For all of the times we’ve been through KL the Sheraton Imperial is a place we’ve stayed at only twice. It’s conveniently located close to the monorail, Asian Heritage Row and the breakfast buffet is one of the best I’ve experienced. Seeing we had Mr K’s mum with us it was easier to stay in the air-conditioned confines of the hotel building rather than drag the poor woman out through the sweaty streets in search of a place to have lunch. Plus there’s free internet downstairs in the lobby, if you’re lucky enough to nab one of the pc’s.
It seems there’s been a bit of a face-lift at the restaurant since our last visit. What used to be a depressingly dated fitout that looked way older than when it was built in the late 90’s, the new outfit is all light and airy with warm colours and contemporary furniture and crescent booths. What a transformation!
As any experienced buffet diner would know you always begin by wandering around the food territories, sussing out what there is, where it is and where to go first. The sprawling islands of options seem endless: there’s the main counter displaying a multitude of Malaysian and Western dishes, a chef flaming up satay sticks over coals, there’s a salad bar with a decent choice of seafood goodies, another island devoted to freshly extracted fruit & veg juices, the impressive spiral dessert bar and tucked away down a couple of steps is the noodle and dim sum section where I began my journey.
I side-stepped the choose-your-own noodles with requisite condiments and made a beeline for the massive steamer sheltering a bunch of small steamers. What was inside? Who cares, they’re dumplings! After grabbing a few of the steamers as well as a dish of chilli, lime and fish sauce I sat and enjoyed every one of them, especially the mushroom & seafood ones. Throughout the meal, I must admit, I did go back for seconds and thirds.
Satay is the next contender and it was at this point that I whipped out the camera and asked the chef if I could take a photo of them cooking over the coals. He loved it and even said “You want to see flame?” at which he brought out the basting brush and created a small satay inferno. The floor manager wasn’t too happy with me weilding the camera around the food displays and asked me to stop taking photo’s. Come on, I’m a tourist on holidays!
The satay here is just as good as the stuff in the street markets and comes with all the sides including ketupat, compressed rice cakes cooked in woven palm leaves and lemang, glutinous rice & coconut milk cooked in bamboo lined with banana leaves. I couldn’t help but finish off my satay sticks by rolling them in the spicy serunding daging (meat floss) for extra grunt.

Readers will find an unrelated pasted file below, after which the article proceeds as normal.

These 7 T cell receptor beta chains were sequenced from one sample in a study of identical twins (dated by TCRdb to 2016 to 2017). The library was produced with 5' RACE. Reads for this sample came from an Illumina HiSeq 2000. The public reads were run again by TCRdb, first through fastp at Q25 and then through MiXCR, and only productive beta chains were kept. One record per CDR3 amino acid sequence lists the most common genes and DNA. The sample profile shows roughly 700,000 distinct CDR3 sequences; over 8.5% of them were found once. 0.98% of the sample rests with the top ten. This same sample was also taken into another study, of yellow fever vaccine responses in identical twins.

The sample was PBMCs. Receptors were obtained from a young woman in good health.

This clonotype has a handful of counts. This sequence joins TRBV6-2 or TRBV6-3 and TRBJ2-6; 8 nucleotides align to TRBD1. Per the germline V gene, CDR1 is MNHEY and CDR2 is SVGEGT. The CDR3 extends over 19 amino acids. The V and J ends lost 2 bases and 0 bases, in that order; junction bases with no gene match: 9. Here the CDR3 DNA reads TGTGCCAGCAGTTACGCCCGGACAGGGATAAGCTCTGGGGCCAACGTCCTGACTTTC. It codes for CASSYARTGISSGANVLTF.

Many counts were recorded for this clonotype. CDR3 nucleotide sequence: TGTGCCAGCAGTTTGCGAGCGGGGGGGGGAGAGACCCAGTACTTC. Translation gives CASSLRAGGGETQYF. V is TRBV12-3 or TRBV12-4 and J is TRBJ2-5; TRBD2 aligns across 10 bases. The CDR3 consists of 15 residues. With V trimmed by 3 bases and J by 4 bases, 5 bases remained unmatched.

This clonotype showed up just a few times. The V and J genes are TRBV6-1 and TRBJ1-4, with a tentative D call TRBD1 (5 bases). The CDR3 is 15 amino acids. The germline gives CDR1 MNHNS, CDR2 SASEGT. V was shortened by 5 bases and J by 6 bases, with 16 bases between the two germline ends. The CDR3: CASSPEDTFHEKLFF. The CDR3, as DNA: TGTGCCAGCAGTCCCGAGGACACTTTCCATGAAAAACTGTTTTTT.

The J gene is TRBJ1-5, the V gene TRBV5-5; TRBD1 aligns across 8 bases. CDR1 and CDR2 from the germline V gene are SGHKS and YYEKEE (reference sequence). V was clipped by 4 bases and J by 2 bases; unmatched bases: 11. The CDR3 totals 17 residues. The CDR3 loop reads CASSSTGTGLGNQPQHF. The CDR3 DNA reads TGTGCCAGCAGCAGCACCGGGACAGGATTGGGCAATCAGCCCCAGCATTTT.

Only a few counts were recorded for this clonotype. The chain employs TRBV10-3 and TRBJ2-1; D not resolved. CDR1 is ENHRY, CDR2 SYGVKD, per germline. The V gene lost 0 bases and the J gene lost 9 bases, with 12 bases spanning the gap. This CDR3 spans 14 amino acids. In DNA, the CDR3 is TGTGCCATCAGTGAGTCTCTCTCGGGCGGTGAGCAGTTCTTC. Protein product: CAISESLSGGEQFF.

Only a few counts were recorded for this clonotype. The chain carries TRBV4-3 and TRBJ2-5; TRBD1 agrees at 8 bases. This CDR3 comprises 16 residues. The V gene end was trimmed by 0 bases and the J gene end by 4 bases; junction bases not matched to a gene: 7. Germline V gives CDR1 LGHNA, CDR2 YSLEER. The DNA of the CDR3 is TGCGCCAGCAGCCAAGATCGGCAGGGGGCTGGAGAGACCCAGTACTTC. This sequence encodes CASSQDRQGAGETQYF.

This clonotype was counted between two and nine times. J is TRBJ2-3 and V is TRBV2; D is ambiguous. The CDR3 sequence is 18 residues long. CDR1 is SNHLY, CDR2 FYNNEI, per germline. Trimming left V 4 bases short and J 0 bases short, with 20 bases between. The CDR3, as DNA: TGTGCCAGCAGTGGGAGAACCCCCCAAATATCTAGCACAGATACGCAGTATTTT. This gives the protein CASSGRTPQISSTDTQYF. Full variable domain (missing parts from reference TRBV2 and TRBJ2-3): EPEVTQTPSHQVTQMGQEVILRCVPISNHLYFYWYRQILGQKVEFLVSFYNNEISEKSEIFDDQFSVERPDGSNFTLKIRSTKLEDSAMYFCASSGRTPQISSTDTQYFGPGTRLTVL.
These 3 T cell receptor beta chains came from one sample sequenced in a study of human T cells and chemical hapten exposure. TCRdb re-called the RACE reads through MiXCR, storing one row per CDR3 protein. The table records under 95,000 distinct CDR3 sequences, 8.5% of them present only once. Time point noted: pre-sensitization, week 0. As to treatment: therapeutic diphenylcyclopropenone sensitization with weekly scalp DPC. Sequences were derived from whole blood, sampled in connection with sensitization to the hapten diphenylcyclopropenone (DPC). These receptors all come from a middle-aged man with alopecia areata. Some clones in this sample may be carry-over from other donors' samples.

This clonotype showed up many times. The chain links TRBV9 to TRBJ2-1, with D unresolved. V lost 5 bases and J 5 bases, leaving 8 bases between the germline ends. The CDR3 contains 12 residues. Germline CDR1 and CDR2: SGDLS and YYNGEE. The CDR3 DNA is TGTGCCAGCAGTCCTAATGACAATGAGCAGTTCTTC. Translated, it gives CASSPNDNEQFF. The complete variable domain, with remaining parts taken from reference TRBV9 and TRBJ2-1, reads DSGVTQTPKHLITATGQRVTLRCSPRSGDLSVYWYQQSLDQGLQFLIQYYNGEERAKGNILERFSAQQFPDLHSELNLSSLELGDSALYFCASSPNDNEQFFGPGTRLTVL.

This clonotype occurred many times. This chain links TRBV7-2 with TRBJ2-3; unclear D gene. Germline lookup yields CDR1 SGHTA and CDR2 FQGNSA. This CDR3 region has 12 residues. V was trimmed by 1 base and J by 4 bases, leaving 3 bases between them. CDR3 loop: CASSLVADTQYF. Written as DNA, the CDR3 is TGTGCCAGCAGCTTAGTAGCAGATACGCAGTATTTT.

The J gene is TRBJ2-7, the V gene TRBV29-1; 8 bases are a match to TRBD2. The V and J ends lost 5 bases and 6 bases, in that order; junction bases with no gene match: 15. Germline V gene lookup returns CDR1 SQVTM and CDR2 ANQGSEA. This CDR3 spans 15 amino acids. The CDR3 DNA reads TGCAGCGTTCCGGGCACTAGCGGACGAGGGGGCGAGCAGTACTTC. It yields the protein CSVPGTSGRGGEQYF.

After trying the curious purple-coloured sushi roll (I thought it was beetroot but it didn’t taste of anything) I quickly turned to the seafood as the sushi was arid dry and uneventful. The unpeeled sweet and salty prawns are deliciously crispy and messy and the baby squid wasn’t worth going back for. Not bad, just ordinary. I’m not sure what the little discs of crispy something were but it could have been some form of cucur udang – prawn fritters. I did love the kerabu munga muda (papaya salad) with its no-holding-back-on-the-chilli kick.
Somehow I failed in getting photo’s of the curries and freshly made roti but take my word for it, they’re sensational.
Dessert time. The array of western and asian sweets covers all tastes from hot and sticky to crunchy and cold. Individual portions of un-named cakes that resemble tiramisu and chocolate walnut cake topped with cheesecake are delicious but I’m more interested in the local goodies. Beautifully laid out platters of onde onde – glutinous pandan balls rolled in coconut that burst with oozing palm sugar syrup. An absolute texture and flavour sensation. A mystery mochi I chose contained red bean paste and the orange ang ku (glutinous rice flour filled with green bean paste) weren’t favourites as I’m not that big on mochi. They just look so nice!
In amongst the dessert platters were these beautiful cut ‘cigars’ of sticky rice wrapped in banana leaf. The orange centre was clearly coconut and when I unwrapped the parcel and threw the entire thing in my mouth I was rudely hit by the sharpest slap of chilli. How could this be in the dessert section? This un-named torpedo happens to be pulot (or pulut) panggang – sticky rice filled with spicy coconut. I was expecting sweet coconut and was clearly mistaken. Not sure how they got in with the desserts. They were delicious but at this point I needed something to cool my mouth. Good old ice kacang. Here you can just point at the ingredient and it’s yours. Red beans, nuts, jelly, sweet corn kernels, all topped with shaved ice and sickly sweet sugar syrup. Love it! Ok, I think I’m full now.
Lunch buffet RM68 ($22.5)